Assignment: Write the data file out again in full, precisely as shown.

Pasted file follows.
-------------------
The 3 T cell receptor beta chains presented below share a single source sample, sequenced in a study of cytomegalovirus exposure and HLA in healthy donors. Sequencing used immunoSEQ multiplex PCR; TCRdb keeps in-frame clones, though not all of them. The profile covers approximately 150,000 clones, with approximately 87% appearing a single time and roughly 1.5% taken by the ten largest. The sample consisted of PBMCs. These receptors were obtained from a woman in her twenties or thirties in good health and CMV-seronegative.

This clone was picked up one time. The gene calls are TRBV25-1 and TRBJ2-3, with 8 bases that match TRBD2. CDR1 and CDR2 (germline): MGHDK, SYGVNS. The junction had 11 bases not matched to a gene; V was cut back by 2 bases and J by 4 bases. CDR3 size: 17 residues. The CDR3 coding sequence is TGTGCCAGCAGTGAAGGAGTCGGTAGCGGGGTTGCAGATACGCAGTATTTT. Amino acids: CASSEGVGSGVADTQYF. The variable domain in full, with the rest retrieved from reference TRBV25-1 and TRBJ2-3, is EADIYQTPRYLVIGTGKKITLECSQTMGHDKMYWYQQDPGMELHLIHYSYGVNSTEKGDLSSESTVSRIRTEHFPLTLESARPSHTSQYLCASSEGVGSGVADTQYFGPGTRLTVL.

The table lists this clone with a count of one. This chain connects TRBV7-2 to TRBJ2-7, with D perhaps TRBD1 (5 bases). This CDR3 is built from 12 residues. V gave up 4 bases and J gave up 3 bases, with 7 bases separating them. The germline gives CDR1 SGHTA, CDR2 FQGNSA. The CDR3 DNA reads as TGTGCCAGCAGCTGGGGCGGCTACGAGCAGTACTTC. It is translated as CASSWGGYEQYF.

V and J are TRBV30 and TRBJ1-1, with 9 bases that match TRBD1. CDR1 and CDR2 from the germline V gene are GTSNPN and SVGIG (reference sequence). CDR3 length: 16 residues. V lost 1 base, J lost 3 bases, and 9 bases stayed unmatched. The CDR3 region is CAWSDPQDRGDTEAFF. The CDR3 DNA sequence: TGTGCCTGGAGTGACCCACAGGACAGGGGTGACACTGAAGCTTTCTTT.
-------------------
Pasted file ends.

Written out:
The 3 T cell receptor beta chains presented below share a single source sample, sequenced in a study of cytomegalovirus exposure and HLA in healthy donors. Sequencing used immunoSEQ multiplex PCR; TCRdb keeps in-frame clones, though not all of them. The profile covers approximately 150,000 clones, with approximately 87% appearing a single time and roughly 1.5% taken by the ten largest. The sample consisted of PBMCs. These receptors were obtained from a woman in her twenties or thirties in good health and CMV-seronegative.

This clone was picked up one time. The gene calls are TRBV25-1 and TRBJ2-3, with 8 bases that match TRBD2. CDR1 and CDR2 (germline): MGHDK, SYGVNS. The junction had 11 bases not matched to a gene; V was cut back by 2 bases and J by 4 bases. CDR3 size: 17 residues. The CDR3 coding sequence is TGTGCCAGCAGTGAAGGAGTCGGTAGCGGGGTTGCAGATACGCAGTATTTT. Amino acids: CASSEGVGSGVADTQYF. The variable domain in full, with the rest retrieved from reference TRBV25-1 and TRBJ2-3, is EADIYQTPRYLVIGTGKKITLECSQTMGHDKMYWYQQDPGMELHLIHYSYGVNSTEKGDLSSESTVSRIRTEHFPLTLESARPSHTSQYLCASSEGVGSGVADTQYFGPGTRLTVL.

The table lists this clone with a count of one. This chain connects TRBV7-2 to TRBJ2-7, with D perhaps TRBD1 (5 bases). This CDR3 is built from 12 residues. V gave up 4 bases and J gave up 3 bases, with 7 bases separating them. The germline gives CDR1 SGHTA, CDR2 FQGNSA. The CDR3 DNA reads as TGTGCCAGCAGCTGGGGCGGCTACGAGCAGTACTTC. It is translated as CASSWGGYEQYF.

V and J are TRBV30 and TRBJ1-1, with 9 bases that match TRBD1. CDR1 and CDR2 from the germline V gene are GTSNPN and SVGIG (reference sequence). CDR3 length: 16 residues. V lost 1 base, J lost 3 bases, and 9 bases stayed unmatched. The CDR3 region is CAWSDPQDRGDTEAFF. The CDR3 DNA sequence: TGTGCCTGGAGTGACCCACAGGACAGGGGTGACACTGAAGCTTTCTTT.